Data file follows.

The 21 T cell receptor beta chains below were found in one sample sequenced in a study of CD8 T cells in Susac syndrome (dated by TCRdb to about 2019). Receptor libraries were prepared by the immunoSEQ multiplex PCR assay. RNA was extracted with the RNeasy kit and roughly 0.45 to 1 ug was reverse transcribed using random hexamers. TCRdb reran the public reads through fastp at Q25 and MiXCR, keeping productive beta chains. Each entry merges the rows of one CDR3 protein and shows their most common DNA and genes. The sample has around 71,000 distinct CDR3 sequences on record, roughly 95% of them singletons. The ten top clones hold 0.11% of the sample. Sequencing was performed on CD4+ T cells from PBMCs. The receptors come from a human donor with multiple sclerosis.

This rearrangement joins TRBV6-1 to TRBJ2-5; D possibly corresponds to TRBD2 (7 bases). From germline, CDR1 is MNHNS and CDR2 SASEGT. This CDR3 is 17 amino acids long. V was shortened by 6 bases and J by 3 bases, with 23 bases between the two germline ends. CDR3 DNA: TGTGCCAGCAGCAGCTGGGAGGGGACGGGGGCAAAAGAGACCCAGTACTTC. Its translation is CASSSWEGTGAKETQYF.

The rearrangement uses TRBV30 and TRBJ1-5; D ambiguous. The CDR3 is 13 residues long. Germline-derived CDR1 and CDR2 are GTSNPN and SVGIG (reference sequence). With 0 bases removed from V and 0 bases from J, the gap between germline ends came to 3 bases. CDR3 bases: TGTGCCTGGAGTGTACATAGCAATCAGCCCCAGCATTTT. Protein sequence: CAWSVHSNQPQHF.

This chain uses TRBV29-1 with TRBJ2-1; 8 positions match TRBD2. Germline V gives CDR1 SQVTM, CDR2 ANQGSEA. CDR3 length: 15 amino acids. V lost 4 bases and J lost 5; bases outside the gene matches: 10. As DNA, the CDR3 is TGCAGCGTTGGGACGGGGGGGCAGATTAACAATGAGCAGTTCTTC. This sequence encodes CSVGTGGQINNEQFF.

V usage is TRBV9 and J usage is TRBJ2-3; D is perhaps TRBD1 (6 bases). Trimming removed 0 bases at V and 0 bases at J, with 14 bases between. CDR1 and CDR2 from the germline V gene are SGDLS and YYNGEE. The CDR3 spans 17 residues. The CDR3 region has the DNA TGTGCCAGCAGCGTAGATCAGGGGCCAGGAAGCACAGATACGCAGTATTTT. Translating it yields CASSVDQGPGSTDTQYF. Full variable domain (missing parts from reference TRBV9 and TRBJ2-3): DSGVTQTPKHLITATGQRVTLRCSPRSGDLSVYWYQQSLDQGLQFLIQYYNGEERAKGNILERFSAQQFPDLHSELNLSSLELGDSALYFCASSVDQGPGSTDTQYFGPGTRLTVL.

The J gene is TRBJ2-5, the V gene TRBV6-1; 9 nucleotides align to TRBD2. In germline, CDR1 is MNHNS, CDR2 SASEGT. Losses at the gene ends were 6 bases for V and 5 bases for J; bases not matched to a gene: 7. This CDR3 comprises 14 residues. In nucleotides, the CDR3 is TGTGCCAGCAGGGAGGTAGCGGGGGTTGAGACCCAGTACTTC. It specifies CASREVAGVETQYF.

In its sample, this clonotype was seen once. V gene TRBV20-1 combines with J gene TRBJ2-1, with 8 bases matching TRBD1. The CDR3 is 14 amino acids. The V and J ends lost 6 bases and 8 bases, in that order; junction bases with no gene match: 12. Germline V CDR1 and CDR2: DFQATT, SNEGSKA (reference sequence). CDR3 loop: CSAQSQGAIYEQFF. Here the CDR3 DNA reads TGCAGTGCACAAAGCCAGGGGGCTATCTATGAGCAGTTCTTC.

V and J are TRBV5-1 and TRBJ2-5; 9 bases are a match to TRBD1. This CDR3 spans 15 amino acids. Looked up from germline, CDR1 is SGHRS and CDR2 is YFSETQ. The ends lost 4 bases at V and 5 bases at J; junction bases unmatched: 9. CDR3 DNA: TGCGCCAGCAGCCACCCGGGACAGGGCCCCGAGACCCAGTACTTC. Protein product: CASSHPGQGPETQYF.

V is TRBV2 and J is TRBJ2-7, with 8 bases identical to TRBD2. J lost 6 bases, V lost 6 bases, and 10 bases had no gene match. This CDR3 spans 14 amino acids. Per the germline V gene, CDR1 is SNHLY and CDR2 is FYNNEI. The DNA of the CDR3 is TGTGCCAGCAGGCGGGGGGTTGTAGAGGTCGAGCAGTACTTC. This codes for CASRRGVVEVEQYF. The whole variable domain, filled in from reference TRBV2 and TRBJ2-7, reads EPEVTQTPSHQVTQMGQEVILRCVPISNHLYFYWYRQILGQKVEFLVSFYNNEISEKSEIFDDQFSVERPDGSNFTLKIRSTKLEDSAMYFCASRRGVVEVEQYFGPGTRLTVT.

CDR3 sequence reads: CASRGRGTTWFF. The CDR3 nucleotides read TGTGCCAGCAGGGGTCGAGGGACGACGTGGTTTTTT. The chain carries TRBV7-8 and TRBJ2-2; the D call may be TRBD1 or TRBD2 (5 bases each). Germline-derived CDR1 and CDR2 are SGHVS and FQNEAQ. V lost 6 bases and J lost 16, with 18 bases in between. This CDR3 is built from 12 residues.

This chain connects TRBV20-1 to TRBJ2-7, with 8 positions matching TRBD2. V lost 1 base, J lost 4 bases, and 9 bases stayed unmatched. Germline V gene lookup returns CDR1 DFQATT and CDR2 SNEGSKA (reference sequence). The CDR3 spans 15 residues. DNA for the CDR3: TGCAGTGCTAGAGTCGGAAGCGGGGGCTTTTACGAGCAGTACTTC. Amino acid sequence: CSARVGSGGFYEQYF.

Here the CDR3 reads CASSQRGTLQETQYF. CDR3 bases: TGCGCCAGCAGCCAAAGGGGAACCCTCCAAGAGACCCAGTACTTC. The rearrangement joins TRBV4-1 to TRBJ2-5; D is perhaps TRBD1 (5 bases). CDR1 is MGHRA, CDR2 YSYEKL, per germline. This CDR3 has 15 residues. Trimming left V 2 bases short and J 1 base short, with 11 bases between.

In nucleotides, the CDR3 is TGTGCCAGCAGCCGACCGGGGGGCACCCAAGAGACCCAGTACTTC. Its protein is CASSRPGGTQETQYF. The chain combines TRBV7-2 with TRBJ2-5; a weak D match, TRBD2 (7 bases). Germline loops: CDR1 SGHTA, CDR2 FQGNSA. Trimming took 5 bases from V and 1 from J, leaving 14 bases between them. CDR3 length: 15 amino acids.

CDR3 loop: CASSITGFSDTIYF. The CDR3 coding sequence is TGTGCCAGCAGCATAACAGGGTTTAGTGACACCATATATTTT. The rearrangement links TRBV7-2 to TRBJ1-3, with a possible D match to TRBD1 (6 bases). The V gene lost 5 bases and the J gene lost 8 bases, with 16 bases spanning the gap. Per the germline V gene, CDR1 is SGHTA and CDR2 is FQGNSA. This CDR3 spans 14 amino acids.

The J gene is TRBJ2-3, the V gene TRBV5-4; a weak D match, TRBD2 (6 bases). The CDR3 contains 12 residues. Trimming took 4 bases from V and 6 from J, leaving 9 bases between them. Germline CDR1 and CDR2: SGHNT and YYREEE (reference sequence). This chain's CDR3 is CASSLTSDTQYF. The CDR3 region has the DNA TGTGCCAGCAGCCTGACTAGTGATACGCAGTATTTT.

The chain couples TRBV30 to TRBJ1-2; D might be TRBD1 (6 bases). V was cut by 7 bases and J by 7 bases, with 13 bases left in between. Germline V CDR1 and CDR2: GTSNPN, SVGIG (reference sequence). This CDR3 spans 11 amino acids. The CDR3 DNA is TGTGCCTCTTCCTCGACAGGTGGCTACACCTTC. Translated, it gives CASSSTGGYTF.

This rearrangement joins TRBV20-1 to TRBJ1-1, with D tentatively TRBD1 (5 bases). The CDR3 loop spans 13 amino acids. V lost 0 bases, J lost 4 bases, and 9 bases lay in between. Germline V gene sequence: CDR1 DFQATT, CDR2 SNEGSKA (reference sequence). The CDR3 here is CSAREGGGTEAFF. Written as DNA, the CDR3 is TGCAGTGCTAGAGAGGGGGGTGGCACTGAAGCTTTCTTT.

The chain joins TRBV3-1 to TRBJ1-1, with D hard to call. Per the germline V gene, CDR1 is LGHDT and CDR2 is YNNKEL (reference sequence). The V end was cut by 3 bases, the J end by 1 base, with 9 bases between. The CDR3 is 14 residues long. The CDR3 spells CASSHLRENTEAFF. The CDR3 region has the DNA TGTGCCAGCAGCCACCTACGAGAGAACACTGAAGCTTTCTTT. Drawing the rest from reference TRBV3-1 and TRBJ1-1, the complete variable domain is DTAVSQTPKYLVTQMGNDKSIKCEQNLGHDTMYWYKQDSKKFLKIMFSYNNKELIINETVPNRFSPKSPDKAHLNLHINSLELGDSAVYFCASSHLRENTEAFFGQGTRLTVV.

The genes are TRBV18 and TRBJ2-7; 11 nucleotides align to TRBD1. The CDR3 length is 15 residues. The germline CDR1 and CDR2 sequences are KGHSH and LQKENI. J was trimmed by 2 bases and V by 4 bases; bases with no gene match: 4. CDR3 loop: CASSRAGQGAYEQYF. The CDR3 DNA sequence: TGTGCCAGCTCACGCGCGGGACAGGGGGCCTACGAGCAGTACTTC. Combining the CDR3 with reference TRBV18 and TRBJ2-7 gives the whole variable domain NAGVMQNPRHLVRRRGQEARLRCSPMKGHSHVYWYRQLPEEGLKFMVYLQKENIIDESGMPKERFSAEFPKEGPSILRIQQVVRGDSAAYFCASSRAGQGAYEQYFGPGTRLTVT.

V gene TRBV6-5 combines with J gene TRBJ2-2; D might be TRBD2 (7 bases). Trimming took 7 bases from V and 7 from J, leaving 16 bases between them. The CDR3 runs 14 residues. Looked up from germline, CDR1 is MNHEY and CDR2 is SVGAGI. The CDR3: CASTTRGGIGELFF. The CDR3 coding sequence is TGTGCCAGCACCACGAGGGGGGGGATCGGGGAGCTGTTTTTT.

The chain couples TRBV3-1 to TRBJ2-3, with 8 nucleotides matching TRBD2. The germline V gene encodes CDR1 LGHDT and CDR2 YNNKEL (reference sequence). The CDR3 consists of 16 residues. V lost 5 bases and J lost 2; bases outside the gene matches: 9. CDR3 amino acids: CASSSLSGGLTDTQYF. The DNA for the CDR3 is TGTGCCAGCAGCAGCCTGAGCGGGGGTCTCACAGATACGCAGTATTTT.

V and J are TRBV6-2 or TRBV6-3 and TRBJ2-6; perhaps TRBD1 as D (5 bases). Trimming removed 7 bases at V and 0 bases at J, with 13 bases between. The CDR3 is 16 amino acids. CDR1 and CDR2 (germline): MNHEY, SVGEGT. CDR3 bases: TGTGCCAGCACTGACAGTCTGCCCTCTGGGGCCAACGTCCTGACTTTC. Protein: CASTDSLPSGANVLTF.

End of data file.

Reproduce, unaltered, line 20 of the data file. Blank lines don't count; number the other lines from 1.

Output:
V gene TRBV6-5 combines with J gene TRBJ2-2; D might be TRBD2 (7 bases). Trimming took 7 bases from V and 7 from J, leaving 16 bases between them. The CDR3 runs 14 residues. Looked up from germline, CDR1 is MNHEY and CDR2 is SVGAGI. The CDR3: CASTTRGGIGELFF. The CDR3 coding sequence is TGTGCCAGCACCACGAGGGGGGGGATCGGGGAGCTGTTTTTT.